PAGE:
quartera of the department in Helena,
and makes the request that command
ers of posts report the names of two
suitable comrades to be appo.n.ed
aides-de-camp and assistant inspec
tors on his staff.
Easily Accounted For.
An Irishman, upon arriving in Amer
ica was asked his name at Ellis Isl
and. He gave it.
"Spead louder," said the officer.
He repeated it.
-"Louder," again said the officer.
'Why man, yowr voice is as soft as a
••Well." said Pat, "that might be.
Me mother was a woman."
The Father—So your ambiMon is to
become an actor, eh?
The Son—Yes, dad.
The Father—All right, young man.
It's up to you to begin by cultivating
the art of walking and fasting.
If the atmosphere be charitable a
certain amount of strength Is require*
to ware the subscription paper aside.
MORE HELP IS ASKED
SAN FRANCISCO SUFFERS STILL
IN GREAT NEED.
No Money in Circulation—The Means
of Support of the Hospitals, Orphan
ages, Religious and Charitable Or
ganizations of All Kinds Are Abso
lutely Cut Off.
San Francisco—James D. Phelan,
chairman of the municipal finance
committee, gives out the following
statement t o the Associated Press:
"The demands upon the finance
committee are very great, and we do
not see how we can meet them if pres
ent conditions continue. There is no
money in the community in circula
tion. The banks are closed because
they dare not open their heated
vaults, and when they do open them
they will probably pay slowly as tuey
realise upon their assets They ex
pect next week to cash the checks
of well known customers to the ex
tent of $noo each. That measure will
help in a small degree the resumption
of business. There is a sufficient food
supply in sight at present, but the
great problem before us is how to
provide for the absolutely destitute,
for the sick, the old, the children and
all other dependent persons.
"The means of support, of the hos
pitals, orphanages, religious and char
itable organizations of all kinds are
absolutely cut off. The Red Cross es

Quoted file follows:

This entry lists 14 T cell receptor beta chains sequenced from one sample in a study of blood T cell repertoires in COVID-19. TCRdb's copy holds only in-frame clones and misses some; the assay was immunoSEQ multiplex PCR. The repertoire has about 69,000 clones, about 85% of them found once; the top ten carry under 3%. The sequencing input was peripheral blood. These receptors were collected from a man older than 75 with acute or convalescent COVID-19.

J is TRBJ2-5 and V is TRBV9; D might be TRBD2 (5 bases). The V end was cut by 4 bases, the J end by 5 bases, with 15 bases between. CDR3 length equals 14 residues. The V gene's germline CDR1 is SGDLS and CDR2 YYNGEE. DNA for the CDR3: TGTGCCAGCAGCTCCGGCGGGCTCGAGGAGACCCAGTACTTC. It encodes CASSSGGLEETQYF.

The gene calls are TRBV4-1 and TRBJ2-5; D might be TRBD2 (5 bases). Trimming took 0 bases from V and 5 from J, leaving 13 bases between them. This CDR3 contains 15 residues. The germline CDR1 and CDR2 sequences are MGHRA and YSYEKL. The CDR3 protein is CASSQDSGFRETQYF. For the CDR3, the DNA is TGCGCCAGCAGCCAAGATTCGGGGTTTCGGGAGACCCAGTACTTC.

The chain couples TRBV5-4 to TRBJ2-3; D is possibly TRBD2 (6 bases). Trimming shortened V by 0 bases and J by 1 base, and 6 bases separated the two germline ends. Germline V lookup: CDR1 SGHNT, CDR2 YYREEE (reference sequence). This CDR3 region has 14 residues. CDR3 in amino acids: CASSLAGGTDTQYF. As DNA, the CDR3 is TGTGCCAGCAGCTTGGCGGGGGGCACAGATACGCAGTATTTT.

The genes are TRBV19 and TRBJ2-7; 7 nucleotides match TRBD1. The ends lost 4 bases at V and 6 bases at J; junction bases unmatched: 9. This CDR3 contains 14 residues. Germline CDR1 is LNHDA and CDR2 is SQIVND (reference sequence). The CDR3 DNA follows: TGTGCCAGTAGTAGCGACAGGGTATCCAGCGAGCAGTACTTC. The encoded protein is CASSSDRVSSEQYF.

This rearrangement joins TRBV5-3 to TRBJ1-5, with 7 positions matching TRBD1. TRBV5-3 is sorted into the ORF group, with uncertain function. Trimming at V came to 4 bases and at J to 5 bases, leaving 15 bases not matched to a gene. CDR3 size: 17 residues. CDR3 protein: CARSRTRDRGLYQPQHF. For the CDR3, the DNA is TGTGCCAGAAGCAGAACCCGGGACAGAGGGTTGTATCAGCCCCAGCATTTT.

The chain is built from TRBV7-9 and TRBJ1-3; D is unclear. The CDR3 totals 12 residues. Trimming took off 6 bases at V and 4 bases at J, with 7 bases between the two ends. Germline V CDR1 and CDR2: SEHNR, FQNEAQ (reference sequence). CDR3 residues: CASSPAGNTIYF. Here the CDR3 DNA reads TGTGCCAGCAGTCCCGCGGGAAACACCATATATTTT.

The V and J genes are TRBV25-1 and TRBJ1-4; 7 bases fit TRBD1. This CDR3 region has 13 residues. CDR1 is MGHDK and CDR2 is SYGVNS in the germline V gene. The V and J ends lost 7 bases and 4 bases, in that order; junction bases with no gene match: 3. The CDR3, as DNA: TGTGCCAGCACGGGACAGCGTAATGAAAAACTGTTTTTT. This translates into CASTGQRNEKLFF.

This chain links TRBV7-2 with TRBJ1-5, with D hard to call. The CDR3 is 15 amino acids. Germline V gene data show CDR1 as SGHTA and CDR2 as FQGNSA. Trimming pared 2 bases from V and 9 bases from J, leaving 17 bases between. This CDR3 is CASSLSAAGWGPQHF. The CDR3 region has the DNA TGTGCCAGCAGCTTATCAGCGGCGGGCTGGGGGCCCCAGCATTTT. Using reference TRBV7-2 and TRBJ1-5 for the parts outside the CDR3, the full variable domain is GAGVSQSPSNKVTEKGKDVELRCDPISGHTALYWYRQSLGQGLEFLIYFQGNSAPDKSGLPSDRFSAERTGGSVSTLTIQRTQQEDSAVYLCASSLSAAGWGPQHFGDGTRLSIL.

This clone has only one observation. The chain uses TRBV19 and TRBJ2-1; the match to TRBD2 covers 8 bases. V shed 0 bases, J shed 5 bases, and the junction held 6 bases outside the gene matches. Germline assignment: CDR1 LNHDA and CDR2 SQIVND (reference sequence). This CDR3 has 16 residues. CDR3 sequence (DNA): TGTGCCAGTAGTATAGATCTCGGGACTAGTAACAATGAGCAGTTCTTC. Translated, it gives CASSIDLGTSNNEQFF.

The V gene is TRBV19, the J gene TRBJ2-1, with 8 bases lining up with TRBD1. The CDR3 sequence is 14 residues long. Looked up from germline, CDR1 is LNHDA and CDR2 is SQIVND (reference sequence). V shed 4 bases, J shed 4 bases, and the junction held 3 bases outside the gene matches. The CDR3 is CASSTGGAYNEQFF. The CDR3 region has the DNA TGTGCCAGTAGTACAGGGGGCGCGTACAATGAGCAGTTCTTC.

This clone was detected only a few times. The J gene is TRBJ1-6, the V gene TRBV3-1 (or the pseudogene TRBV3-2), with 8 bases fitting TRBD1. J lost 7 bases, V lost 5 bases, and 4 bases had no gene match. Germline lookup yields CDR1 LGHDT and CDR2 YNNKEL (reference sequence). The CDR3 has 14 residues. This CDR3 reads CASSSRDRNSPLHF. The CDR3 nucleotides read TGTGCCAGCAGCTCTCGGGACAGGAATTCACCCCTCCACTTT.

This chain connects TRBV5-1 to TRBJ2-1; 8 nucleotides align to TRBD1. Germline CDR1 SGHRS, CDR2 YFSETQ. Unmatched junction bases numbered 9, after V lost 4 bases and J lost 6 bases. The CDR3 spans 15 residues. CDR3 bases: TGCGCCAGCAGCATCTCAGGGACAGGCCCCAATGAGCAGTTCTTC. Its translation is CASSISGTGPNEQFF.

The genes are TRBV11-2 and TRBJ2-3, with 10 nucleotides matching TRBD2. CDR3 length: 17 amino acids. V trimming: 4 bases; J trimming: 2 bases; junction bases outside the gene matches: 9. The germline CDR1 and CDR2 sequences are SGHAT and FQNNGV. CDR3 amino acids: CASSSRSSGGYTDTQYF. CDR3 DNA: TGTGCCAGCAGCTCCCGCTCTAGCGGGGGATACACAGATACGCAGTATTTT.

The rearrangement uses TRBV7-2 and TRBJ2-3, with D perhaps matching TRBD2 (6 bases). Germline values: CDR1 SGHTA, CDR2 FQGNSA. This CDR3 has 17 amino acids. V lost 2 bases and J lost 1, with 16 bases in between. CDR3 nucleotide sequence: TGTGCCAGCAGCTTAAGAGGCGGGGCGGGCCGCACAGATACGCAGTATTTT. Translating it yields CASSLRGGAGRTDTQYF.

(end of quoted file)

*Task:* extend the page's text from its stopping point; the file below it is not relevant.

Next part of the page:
timates that $1000 a day is necessary
for the hospitals. To set the institu
tions on their feet would be the work
of years, because the local people are
unequal to the task of supporting such
institution's and at the same time
meeting the demands of their own
households and rebuilding of stores
and homes and ordinary taxation for
public purposes. We are formulating
a plan to present to our committee by
which money can be secured for the
rehabilitation of our workers. Every
body is willing to work and to make
private sacrifices if the tools, as it
were, are put into their hands to re
establish the social, economical and
commercial condition which prevailed
before the fire. The idea in our minds
is to somehow git a large sum of
money at low rates of interest, se
cured by the improvements which we
will erect. Such moneys would be am
ply s.'cured and, ns in the case of Chi
cago, give us a new city and give to
everybody the means of resuming
their ordinary vocations.
"Everybody is hopeful and coura
geous and the prosperous communi
ties of the United States, we are sure,
give heed to our call for help. Their
sj»r>n ( nnf f»ti« ami iranAraiic tii'i bns
deeply touched the hearts of Qur"""peo
LATE NEWS ITEMS.
King Alfonzo of Spain and Princess
Ena and Princess Henry of Battenberg
have arrived in London traveling in
ii motor car from Portsmouth. They
were cordially greeted by the populace.
The long dreaded May day failed to
bring the revolution in Paris which